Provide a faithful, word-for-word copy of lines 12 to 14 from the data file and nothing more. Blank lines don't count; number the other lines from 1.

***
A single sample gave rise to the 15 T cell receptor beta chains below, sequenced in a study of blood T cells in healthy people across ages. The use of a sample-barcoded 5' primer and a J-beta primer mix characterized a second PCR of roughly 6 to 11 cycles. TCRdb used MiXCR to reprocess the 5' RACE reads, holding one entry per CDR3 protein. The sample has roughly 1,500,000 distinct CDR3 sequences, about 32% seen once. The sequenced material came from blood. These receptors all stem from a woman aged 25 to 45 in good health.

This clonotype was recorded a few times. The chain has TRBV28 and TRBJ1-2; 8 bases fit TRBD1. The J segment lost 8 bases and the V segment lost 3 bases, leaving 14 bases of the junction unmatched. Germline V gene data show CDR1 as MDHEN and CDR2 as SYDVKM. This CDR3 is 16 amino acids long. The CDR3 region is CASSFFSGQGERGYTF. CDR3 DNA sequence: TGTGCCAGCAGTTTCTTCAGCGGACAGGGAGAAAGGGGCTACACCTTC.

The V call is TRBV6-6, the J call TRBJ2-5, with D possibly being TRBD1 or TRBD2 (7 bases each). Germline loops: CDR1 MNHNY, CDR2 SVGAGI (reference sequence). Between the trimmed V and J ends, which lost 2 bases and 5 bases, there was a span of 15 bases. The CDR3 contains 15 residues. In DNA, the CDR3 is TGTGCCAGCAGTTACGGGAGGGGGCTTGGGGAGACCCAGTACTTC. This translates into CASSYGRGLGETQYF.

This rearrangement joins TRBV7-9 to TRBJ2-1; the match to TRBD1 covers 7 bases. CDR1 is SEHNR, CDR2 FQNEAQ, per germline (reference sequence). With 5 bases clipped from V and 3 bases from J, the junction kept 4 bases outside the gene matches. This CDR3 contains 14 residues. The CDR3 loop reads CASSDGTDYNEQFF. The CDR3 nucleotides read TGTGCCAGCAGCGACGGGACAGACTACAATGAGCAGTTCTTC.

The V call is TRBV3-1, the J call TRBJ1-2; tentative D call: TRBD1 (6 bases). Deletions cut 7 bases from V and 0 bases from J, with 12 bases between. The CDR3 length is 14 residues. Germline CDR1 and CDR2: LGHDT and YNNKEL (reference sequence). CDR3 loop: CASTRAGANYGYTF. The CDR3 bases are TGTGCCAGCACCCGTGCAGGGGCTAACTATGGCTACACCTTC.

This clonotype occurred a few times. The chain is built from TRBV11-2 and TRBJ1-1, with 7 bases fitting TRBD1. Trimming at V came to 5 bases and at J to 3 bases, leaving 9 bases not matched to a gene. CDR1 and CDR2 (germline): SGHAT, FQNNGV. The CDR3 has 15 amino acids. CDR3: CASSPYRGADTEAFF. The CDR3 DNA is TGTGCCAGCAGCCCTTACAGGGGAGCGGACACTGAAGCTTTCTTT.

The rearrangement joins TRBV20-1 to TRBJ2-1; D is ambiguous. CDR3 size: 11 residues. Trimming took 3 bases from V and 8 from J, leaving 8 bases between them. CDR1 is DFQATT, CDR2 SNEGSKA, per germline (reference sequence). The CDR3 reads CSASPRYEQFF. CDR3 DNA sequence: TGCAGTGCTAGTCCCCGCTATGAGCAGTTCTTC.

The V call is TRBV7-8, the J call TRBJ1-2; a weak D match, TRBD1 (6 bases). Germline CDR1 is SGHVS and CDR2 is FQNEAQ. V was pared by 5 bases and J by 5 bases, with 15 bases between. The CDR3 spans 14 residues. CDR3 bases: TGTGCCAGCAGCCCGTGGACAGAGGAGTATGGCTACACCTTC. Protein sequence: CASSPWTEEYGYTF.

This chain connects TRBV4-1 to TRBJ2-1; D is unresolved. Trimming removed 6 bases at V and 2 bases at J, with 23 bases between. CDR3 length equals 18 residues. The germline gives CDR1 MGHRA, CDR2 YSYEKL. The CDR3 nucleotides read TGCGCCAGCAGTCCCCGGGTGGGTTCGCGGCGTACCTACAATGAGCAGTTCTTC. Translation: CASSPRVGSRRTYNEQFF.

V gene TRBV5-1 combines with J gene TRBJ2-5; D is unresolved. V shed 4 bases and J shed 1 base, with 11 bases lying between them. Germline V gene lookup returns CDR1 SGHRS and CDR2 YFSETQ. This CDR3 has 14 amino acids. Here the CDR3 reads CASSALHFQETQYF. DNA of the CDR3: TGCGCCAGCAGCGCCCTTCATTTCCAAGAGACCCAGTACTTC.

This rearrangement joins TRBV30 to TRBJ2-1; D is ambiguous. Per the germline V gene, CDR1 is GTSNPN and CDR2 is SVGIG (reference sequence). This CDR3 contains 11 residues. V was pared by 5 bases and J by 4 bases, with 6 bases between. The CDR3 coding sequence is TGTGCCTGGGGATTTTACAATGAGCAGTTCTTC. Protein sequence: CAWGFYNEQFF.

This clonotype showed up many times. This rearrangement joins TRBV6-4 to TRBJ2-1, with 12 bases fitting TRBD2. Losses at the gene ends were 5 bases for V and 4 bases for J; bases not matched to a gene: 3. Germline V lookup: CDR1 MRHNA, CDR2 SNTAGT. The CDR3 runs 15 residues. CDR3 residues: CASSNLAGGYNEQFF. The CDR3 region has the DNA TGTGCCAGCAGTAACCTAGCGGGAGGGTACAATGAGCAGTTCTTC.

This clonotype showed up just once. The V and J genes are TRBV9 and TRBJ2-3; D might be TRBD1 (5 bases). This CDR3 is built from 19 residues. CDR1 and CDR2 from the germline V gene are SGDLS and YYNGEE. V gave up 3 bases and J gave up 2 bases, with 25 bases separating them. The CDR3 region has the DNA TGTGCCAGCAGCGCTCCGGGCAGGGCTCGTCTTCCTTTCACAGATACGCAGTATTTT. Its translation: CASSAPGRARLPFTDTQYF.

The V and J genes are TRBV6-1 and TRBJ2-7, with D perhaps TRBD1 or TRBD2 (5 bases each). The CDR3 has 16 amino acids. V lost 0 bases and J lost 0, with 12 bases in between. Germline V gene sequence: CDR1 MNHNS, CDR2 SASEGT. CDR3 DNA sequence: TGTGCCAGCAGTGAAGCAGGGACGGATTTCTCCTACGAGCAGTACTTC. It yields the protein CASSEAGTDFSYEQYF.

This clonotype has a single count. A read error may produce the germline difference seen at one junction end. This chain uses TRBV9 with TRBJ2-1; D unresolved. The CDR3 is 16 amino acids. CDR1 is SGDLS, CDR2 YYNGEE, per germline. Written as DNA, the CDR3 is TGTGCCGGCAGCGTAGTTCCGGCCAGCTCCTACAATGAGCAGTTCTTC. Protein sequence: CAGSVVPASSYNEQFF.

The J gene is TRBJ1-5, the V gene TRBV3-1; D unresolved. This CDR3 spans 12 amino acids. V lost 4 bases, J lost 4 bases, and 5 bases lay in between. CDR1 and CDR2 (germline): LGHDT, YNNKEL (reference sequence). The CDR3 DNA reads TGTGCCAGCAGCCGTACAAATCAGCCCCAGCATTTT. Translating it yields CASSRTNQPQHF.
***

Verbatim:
This clonotype showed up many times. This rearrangement joins TRBV6-4 to TRBJ2-1, with 12 bases fitting TRBD2. Losses at the gene ends were 5 bases for V and 4 bases for J; bases not matched to a gene: 3. Germline V lookup: CDR1 MRHNA, CDR2 SNTAGT. The CDR3 runs 15 residues. CDR3 residues: CASSNLAGGYNEQFF. The CDR3 region has the DNA TGTGCCAGCAGTAACCTAGCGGGAGGGTACAATGAGCAGTTCTTC.

This clonotype showed up just once. The V and J genes are TRBV9 and TRBJ2-3; D might be TRBD1 (5 bases). This CDR3 is built from 19 residues. CDR1 and CDR2 from the germline V gene are SGDLS and YYNGEE. V gave up 3 bases and J gave up 2 bases, with 25 bases separating them. The CDR3 region has the DNA TGTGCCAGCAGCGCTCCGGGCAGGGCTCGTCTTCCTTTCACAGATACGCAGTATTTT. Its translation: CASSAPGRARLPFTDTQYF.

The V and J genes are TRBV6-1 and TRBJ2-7, with D perhaps TRBD1 or TRBD2 (5 bases each). The CDR3 has 16 amino acids. V lost 0 bases and J lost 0, with 12 bases in between. Germline V gene sequence: CDR1 MNHNS, CDR2 SASEGT. CDR3 DNA sequence: TGTGCCAGCAGTGAAGCAGGGACGGATTTCTCCTACGAGCAGTACTTC. It yields the protein CASSEAGTDFSYEQYF.